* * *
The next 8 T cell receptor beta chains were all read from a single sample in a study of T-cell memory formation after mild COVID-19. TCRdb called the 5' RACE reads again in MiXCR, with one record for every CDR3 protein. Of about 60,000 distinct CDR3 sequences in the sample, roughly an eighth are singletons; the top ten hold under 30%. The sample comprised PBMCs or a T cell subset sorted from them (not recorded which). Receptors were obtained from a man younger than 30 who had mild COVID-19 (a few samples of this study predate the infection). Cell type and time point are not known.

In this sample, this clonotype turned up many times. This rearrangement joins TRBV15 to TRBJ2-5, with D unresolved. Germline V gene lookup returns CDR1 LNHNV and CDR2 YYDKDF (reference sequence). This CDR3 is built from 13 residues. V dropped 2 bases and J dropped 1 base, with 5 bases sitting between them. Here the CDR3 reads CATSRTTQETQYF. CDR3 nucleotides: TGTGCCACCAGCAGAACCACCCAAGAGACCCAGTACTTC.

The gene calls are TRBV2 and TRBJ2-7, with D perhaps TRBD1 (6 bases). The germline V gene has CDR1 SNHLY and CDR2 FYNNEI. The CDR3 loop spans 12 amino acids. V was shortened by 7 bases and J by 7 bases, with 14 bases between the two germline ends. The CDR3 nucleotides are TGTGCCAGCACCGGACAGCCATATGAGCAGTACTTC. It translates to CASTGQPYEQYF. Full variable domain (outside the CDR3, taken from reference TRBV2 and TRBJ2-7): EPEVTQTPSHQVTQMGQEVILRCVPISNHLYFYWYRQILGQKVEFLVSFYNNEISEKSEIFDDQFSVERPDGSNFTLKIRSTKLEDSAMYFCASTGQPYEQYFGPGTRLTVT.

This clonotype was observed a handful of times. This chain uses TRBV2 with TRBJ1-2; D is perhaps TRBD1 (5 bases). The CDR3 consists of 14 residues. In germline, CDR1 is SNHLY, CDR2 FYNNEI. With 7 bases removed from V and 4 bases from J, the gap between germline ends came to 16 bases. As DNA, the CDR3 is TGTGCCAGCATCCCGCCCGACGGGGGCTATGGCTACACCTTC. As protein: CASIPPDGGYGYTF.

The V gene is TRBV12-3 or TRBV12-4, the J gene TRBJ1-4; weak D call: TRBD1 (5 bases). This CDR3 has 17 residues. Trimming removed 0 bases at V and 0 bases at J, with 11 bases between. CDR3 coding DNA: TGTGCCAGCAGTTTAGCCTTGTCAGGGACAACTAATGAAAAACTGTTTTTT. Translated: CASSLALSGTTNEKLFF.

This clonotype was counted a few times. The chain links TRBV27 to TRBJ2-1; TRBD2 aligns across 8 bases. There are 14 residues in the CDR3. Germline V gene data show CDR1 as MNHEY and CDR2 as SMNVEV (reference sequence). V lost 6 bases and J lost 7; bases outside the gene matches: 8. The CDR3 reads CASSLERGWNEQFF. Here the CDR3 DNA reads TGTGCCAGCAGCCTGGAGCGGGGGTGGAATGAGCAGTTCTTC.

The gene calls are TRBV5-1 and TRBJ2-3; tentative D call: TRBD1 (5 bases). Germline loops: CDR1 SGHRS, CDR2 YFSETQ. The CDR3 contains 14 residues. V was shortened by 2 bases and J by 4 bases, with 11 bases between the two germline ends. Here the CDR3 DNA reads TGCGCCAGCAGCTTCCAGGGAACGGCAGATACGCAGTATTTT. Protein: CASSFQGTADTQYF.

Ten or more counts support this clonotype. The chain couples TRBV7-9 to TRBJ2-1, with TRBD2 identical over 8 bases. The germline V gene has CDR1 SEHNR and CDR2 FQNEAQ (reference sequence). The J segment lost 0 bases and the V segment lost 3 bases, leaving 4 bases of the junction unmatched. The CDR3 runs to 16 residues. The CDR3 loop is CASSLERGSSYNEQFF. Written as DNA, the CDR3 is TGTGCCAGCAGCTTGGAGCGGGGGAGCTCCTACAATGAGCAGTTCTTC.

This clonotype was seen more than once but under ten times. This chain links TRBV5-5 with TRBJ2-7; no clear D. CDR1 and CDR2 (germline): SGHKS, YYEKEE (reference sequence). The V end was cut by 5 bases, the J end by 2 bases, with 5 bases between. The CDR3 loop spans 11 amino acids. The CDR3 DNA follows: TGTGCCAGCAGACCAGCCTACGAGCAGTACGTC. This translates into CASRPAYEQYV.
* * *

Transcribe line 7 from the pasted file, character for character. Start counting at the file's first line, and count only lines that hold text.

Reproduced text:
The gene calls are TRBV5-1 and TRBJ2-3; tentative D call: TRBD1 (5 bases). Germline loops: CDR1 SGHRS, CDR2 YFSETQ. The CDR3 contains 14 residues. V was shortened by 2 bases and J by 4 bases, with 11 bases between the two germline ends. Here the CDR3 DNA reads TGCGCCAGCAGCTTCCAGGGAACGGCAGATACGCAGTATTTT. Protein: CASSFQGTADTQYF.